House report, citing 'critical mistakes,' blasts NHTSA
Inquiry finds safety agency plagued by same problems as GM; Democrats criticize report
WASHINGTON -- Federal auto safety regulators failed to detect General Motors’ defective ignition switches despite having “ample information” about the problem as early as 2007, according to a House committee investigation into the GM recalls and the National Highway Traffic Safety Administration released today.
The report identified several shortcomings at NHTSA that allowed GM’s defective ignition switches, which have been linked to at least 19 deaths, to “fester unresolved for over a decade,” a statement from the House Energy and Commerce Committee said.
The investigation found that NHTSA made “critical mistakes” and missed several opportunities to identify the defective switches, including a Wisconsin state trooper’s report from 2007 that pointed to the ignition switch as a likely cause of a Chevrolet Cobalt crash that killed two teenagers and severely injured another. The report also said NHTSA conducted three independent investigations into Cobalt crashes in which front airbags failed to deploy, but still failed to identify the defective ignition switches.
Rep. Tim Murphy, R-Pa., chairman of the House Energy and Commerce investigations subcommittee, said in a statement that NHTSA was “plagued” by some of the same “pervasive” problems that caused GM to fail to identify the defective switches.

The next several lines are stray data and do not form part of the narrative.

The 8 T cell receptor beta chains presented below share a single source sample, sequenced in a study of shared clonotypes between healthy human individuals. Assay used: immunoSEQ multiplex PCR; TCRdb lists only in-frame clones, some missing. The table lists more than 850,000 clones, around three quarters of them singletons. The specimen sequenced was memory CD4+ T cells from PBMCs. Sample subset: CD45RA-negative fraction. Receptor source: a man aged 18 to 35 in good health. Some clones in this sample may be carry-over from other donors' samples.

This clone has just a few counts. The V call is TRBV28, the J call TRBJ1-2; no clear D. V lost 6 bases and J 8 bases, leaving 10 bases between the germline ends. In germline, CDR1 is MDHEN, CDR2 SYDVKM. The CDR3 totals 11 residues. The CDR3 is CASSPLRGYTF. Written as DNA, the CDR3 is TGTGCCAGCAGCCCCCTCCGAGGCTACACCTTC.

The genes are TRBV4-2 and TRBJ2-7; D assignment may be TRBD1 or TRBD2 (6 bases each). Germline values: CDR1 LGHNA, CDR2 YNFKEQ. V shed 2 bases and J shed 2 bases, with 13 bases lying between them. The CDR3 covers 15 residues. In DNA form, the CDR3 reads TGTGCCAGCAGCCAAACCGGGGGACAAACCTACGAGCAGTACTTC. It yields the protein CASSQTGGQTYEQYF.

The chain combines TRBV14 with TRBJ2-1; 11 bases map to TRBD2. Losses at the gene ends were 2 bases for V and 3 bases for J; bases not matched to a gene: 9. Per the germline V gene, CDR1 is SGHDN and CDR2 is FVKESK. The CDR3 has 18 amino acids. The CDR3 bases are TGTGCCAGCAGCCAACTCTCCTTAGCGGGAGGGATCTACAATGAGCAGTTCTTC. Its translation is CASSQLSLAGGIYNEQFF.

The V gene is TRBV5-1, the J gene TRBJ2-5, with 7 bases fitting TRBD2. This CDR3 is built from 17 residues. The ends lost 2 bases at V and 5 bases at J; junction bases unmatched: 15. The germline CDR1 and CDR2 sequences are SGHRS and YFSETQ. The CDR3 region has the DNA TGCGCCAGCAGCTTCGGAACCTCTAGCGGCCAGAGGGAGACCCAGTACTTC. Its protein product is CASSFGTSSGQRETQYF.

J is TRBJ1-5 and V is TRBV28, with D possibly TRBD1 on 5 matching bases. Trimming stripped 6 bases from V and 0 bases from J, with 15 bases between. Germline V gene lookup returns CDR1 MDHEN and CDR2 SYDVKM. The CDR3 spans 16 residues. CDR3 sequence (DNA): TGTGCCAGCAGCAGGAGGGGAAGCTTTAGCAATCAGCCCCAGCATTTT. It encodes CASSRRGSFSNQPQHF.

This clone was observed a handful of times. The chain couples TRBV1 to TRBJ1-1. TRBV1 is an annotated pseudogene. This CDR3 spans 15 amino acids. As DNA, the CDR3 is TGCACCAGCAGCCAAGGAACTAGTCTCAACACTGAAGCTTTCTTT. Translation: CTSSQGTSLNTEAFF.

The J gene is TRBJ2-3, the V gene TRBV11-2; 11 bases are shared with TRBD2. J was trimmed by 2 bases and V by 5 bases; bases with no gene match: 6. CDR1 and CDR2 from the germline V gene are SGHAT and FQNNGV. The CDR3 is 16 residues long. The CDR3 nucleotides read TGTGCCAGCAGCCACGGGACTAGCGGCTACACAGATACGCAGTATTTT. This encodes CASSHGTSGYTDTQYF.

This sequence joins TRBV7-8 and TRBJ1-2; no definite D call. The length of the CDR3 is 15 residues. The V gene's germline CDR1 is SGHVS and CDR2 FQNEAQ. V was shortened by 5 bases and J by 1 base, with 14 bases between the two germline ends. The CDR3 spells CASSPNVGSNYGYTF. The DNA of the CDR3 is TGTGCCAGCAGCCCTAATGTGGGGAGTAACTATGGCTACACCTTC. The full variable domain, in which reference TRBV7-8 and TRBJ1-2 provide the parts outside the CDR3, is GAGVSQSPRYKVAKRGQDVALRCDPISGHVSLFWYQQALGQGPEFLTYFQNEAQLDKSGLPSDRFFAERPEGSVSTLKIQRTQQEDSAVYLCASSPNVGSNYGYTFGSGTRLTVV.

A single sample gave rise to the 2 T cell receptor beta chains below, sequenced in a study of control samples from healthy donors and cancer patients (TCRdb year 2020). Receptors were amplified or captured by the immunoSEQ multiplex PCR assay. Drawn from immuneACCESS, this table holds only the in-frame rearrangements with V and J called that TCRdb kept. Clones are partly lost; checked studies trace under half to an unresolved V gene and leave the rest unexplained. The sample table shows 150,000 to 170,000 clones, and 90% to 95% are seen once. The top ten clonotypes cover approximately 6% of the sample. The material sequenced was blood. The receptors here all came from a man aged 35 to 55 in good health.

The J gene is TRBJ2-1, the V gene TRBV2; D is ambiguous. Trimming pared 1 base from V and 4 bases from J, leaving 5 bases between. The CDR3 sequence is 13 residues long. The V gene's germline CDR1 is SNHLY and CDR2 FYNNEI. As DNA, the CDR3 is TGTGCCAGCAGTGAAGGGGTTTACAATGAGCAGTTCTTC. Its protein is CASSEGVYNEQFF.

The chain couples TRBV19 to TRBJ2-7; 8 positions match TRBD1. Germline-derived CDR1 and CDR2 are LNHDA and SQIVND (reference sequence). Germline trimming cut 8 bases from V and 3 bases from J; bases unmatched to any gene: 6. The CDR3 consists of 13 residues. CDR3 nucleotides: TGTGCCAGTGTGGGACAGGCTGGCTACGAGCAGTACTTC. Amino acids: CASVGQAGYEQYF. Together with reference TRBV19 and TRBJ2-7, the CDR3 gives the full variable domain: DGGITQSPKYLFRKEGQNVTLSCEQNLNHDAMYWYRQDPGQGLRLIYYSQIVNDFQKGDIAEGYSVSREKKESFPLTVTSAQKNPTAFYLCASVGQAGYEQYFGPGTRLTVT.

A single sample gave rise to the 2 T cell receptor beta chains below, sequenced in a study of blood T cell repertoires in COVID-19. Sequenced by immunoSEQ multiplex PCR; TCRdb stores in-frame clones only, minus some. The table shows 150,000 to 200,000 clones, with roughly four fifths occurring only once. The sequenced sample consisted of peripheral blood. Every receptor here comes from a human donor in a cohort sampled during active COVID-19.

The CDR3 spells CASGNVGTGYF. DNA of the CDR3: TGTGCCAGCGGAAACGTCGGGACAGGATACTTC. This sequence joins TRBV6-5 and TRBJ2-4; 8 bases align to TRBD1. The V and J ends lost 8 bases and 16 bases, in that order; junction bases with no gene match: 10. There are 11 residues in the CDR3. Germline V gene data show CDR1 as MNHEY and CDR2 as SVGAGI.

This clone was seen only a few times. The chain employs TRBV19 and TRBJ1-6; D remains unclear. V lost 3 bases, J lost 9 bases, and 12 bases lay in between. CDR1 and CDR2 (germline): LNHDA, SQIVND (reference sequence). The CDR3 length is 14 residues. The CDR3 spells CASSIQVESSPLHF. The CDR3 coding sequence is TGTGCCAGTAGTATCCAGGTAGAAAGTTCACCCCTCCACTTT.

“NHTSA, too, suffered from a lack of accountability, poor information sharing, and a fundamental misunderstanding of the vehicles, all which contributed to the failure to identify and fix this deadly defect,” Murphy said. “Both GM and NHTSA had a responsibility to act, and both share culpability in this safety failure. While NHTSA now complains about GM’s switch, it seems NHTSA was asleep at the switch too.”
In a statement today, NHTSA defended its handling of the matter, instead blaming GM for thwarting efforts to uncover the defect sooner.
“The agency looked into this issue not once, but twice, including sending investigators to examine several crashes in person, but GM withheld information and hindered NHTSA’s efforts every step of the way, including changing a defective part without informing the agency, which caused the number of complaints to decrease, skewing the data when the agency reviewed the issue a second time,” NHTSA said.
“This report ignores the role that GM played in hiding information from NHTSA. In addition, many of the issues identified in the report have already been identified and addressed by NHTSA.”
Democratic Reps. Henry Waxman of Colorado and Diana DeGette of Colorado of the House committee criticized the report, authored by Republican leadership, as glossing over GM’s missteps.
"NHTSA has rightly been criticized for these missed opportunities," Waxman, the committee’s ranking minority member, and DeGette said in a statement. "But the report almost completely ignores the role played by GM. GM had the same information as NHTSA -- but also knew much, much more.
"GM allowed the defective switch to be installed in these vehicles; for over a decade, the company had the opportunity and responsibility to take action to fix this deadly problem -- yet failed to do so. The fault here lies squarely with GM."
Operating in silos
The scathing House committee report found a series of institutional flaws at the nation’s auto safety watchdog that it says contributed to its failure to identify GM’s defective switches.
NHTSA was found to operate in “silos,” blocking the sharing of information. The regulator failed to keep pace with industry technology and failed to understand advanced vehicle systems installed in cars in response to NHTSA’s own regulations, the report said.
NHTSA also suffered from a “culture that minimizes accountability, and a tendency to get overwhelmed or distracted by specific issues,” according to the report.